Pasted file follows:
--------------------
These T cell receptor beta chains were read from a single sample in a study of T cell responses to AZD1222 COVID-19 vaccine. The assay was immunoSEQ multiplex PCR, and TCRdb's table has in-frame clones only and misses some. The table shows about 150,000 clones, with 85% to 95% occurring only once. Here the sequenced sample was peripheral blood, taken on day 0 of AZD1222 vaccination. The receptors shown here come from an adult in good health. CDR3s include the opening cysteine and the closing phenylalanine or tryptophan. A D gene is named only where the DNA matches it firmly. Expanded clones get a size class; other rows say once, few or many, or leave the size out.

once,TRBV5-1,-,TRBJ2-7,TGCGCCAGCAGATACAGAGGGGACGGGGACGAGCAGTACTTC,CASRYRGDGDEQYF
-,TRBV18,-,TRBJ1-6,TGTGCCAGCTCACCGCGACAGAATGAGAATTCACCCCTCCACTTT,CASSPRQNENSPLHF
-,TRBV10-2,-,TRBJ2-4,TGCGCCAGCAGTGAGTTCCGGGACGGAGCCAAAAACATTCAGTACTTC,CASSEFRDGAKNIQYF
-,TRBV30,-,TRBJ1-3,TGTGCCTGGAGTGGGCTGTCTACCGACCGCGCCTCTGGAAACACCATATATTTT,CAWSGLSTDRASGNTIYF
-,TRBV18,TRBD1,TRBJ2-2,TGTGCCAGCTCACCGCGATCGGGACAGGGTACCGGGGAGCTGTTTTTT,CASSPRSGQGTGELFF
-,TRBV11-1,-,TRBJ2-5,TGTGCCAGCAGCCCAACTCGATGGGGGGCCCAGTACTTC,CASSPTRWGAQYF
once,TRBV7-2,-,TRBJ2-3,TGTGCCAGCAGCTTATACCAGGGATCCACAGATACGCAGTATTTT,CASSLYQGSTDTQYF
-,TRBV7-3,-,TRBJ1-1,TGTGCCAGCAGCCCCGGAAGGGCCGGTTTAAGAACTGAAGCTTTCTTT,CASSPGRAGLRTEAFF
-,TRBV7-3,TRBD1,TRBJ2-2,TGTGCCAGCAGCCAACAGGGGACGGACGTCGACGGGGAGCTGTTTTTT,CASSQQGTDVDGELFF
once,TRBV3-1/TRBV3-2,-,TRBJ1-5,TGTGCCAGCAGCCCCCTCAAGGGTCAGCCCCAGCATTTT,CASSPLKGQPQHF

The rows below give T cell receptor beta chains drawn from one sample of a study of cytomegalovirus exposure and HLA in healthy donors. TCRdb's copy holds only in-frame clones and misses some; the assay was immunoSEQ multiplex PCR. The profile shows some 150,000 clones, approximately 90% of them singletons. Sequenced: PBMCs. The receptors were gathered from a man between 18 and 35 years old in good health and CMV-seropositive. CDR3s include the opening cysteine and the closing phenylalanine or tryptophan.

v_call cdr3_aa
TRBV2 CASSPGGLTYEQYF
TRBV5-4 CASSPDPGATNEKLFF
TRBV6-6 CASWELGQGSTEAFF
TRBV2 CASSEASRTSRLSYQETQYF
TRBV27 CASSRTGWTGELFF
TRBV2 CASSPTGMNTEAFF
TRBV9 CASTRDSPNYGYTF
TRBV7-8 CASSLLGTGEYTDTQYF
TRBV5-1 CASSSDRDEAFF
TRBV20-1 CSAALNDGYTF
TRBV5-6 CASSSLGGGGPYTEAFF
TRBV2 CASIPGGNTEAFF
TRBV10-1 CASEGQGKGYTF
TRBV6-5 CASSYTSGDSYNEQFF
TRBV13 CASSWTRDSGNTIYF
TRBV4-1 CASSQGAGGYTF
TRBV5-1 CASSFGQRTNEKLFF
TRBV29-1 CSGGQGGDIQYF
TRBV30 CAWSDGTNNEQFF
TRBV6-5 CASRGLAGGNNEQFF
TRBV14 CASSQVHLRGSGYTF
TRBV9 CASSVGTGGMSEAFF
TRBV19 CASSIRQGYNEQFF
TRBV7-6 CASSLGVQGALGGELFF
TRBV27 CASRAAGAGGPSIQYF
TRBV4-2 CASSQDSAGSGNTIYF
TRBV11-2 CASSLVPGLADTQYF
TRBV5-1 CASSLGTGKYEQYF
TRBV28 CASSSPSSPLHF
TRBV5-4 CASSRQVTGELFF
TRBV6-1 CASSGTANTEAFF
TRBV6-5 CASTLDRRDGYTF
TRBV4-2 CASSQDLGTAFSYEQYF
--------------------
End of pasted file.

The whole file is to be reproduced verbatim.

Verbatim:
These T cell receptor beta chains were read from a single sample in a study of T cell responses to AZD1222 COVID-19 vaccine. The assay was immunoSEQ multiplex PCR, and TCRdb's table has in-frame clones only and misses some. The table shows about 150,000 clones, with 85% to 95% occurring only once. Here the sequenced sample was peripheral blood, taken on day 0 of AZD1222 vaccination. The receptors shown here come from an adult in good health. CDR3s include the opening cysteine and the closing phenylalanine or tryptophan. A D gene is named only where the DNA matches it firmly. Expanded clones get a size class; other rows say once, few or many, or leave the size out.

once,TRBV5-1,-,TRBJ2-7,TGCGCCAGCAGATACAGAGGGGACGGGGACGAGCAGTACTTC,CASRYRGDGDEQYF
-,TRBV18,-,TRBJ1-6,TGTGCCAGCTCACCGCGACAGAATGAGAATTCACCCCTCCACTTT,CASSPRQNENSPLHF
-,TRBV10-2,-,TRBJ2-4,TGCGCCAGCAGTGAGTTCCGGGACGGAGCCAAAAACATTCAGTACTTC,CASSEFRDGAKNIQYF
-,TRBV30,-,TRBJ1-3,TGTGCCTGGAGTGGGCTGTCTACCGACCGCGCCTCTGGAAACACCATATATTTT,CAWSGLSTDRASGNTIYF
-,TRBV18,TRBD1,TRBJ2-2,TGTGCCAGCTCACCGCGATCGGGACAGGGTACCGGGGAGCTGTTTTTT,CASSPRSGQGTGELFF
-,TRBV11-1,-,TRBJ2-5,TGTGCCAGCAGCCCAACTCGATGGGGGGCCCAGTACTTC,CASSPTRWGAQYF
once,TRBV7-2,-,TRBJ2-3,TGTGCCAGCAGCTTATACCAGGGATCCACAGATACGCAGTATTTT,CASSLYQGSTDTQYF
-,TRBV7-3,-,TRBJ1-1,TGTGCCAGCAGCCCCGGAAGGGCCGGTTTAAGAACTGAAGCTTTCTTT,CASSPGRAGLRTEAFF
-,TRBV7-3,TRBD1,TRBJ2-2,TGTGCCAGCAGCCAACAGGGGACGGACGTCGACGGGGAGCTGTTTTTT,CASSQQGTDVDGELFF
once,TRBV3-1/TRBV3-2,-,TRBJ1-5,TGTGCCAGCAGCCCCCTCAAGGGTCAGCCCCAGCATTTT,CASSPLKGQPQHF

The rows below give T cell receptor beta chains drawn from one sample of a study of cytomegalovirus exposure and HLA in healthy donors. TCRdb's copy holds only in-frame clones and misses some; the assay was immunoSEQ multiplex PCR. The profile shows some 150,000 clones, approximately 90% of them singletons. Sequenced: PBMCs. The receptors were gathered from a man between 18 and 35 years old in good health and CMV-seropositive. CDR3s include the opening cysteine and the closing phenylalanine or tryptophan.

v_call cdr3_aa
TRBV2 CASSPGGLTYEQYF
TRBV5-4 CASSPDPGATNEKLFF
TRBV6-6 CASWELGQGSTEAFF
TRBV2 CASSEASRTSRLSYQETQYF
TRBV27 CASSRTGWTGELFF
TRBV2 CASSPTGMNTEAFF
TRBV9 CASTRDSPNYGYTF
TRBV7-8 CASSLLGTGEYTDTQYF
TRBV5-1 CASSSDRDEAFF
TRBV20-1 CSAALNDGYTF
TRBV5-6 CASSSLGGGGPYTEAFF
TRBV2 CASIPGGNTEAFF
TRBV10-1 CASEGQGKGYTF
TRBV6-5 CASSYTSGDSYNEQFF
TRBV13 CASSWTRDSGNTIYF
TRBV4-1 CASSQGAGGYTF
TRBV5-1 CASSFGQRTNEKLFF
TRBV29-1 CSGGQGGDIQYF
TRBV30 CAWSDGTNNEQFF
TRBV6-5 CASRGLAGGNNEQFF
TRBV14 CASSQVHLRGSGYTF
TRBV9 CASSVGTGGMSEAFF
TRBV19 CASSIRQGYNEQFF
TRBV7-6 CASSLGVQGALGGELFF
TRBV27 CASRAAGAGGPSIQYF
TRBV4-2 CASSQDSAGSGNTIYF
TRBV11-2 CASSLVPGLADTQYF
TRBV5-1 CASSLGTGKYEQYF
TRBV28 CASSSPSSPLHF
TRBV5-4 CASSRQVTGELFF
TRBV6-1 CASSGTANTEAFF
TRBV6-5 CASTLDRRDGYTF
TRBV4-2 CASSQDLGTAFSYEQYF